- What are stem cells?
Stem cells are naïve, undifferentiated cells, that are able to divide and mature into specialised cell types. Stem cells are essential for the development, maintenance and renewal of all tissues and organs in the body. Thus, stem cells have huge potential for the treatment of various diseases and conditions, as they can facilitate regeneration of damaged tissues, and provide nourishment to other cells in the surrounding environment.
- What is cord blood?
Cord blood refers to the blood remaining in the placenta and the attached umbilical cord following child birth. This blood is unlike normal, circulating peripheral blood, as it contains a rich population of valuable blood-forming stem cells that are worth saving in case they are needed in the future.
- What is cord tissue?
Cord tissue refers to a section of the umbilical cord itself. The cells contained in this tissue are thought to have huge potential for regenerative therapies. These cells are different to cord blood stem cells and therefore, hold a different potential for tissue regeneration.
- What is stem cell storage?
Stem cell storage refers to the collection, processing and cryopreservation of stem cells found in various tissue types. The most commonly stored stem cells are sourced from umbilical cord blood, or from the umbilical cord tissue itself. Although, stem cells can also be extracted and stored from other tissue types, for example, adipose tissue and dental pulp.
Cord blood and cord tissue stem cells can either be stored privately or publically. Stem cells donated to a public storage facility become part of a public reserve. Whereas, private storage facilities keep the stem cells in reserve for the use of you and your immediate family.
- Why should I store my cord blood?
If someone requires a haemopoietic stem cell transplant, their doctor will want to find a donor with the closest human leukocyte antigen (HLA) match possible. Identifying a HLA match is important when considering haemopoietic stem cell transplants, as some cells of the blood use HLAs to identify which cells belong to your body and which don’t. This is a very important component of the immune system. A close or full HLA match, significantly reduces the chance of developing graft vs host disease following transplantation.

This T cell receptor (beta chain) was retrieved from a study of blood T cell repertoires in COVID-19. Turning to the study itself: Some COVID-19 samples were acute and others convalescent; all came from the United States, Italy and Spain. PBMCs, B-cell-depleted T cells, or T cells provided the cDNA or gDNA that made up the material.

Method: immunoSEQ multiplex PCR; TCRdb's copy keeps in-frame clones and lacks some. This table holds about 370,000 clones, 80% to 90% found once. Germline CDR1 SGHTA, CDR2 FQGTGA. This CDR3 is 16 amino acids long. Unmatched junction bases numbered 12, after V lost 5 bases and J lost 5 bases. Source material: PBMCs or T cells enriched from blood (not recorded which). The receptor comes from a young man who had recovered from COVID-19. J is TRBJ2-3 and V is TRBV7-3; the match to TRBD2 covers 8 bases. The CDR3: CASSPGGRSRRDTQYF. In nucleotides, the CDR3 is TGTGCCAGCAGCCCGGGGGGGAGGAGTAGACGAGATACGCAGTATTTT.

It is not always easy or even possible to find a sufficient HLA match, especially because some HLA types are less common than others. Storing your baby’s cord blood means that you have easy access to a rich source of haemopoietic stem cells that are more likely to have a close HLA match to your immediate family. More specifically, siblings who have the same parents, have a 1 in 4 (25%) chance of being fully HLA matched.
Even if the HLA between immediate family members is not a complete match, umbilical cord blood can be transplanted into individuals who are only a 4/6 match to the donor. This is because umbilical cord blood is classed as a more ‘immunologically naïve’ source of haemopoietic stem cells in comparison to other haemopoietic stem cell sources.
- Why should I store my cord tissue?
The cells which are found in cord tissue are believed to hold huge potential for future regenerative medicine treatments. This is because a population of cells in cord tissue have been identified as primitive mesenchymal stem cells. Mesenchymal stem cells can develop into many different tissue types, such as, bone, ligament, tendon, nerves and muscle (Harris, 2013). Therefore, these cells could potentially be applied to many conditions which are currently untreatable or treated ineffectively. Clinical trials are currently underway exploring the effects of mesenchymal stem cells in a wide range of conditions, such as multiple sclerosis, myocardial infarction and type 1 diabetes, as well as other degenerative, inflammatory and autoimmune conditions.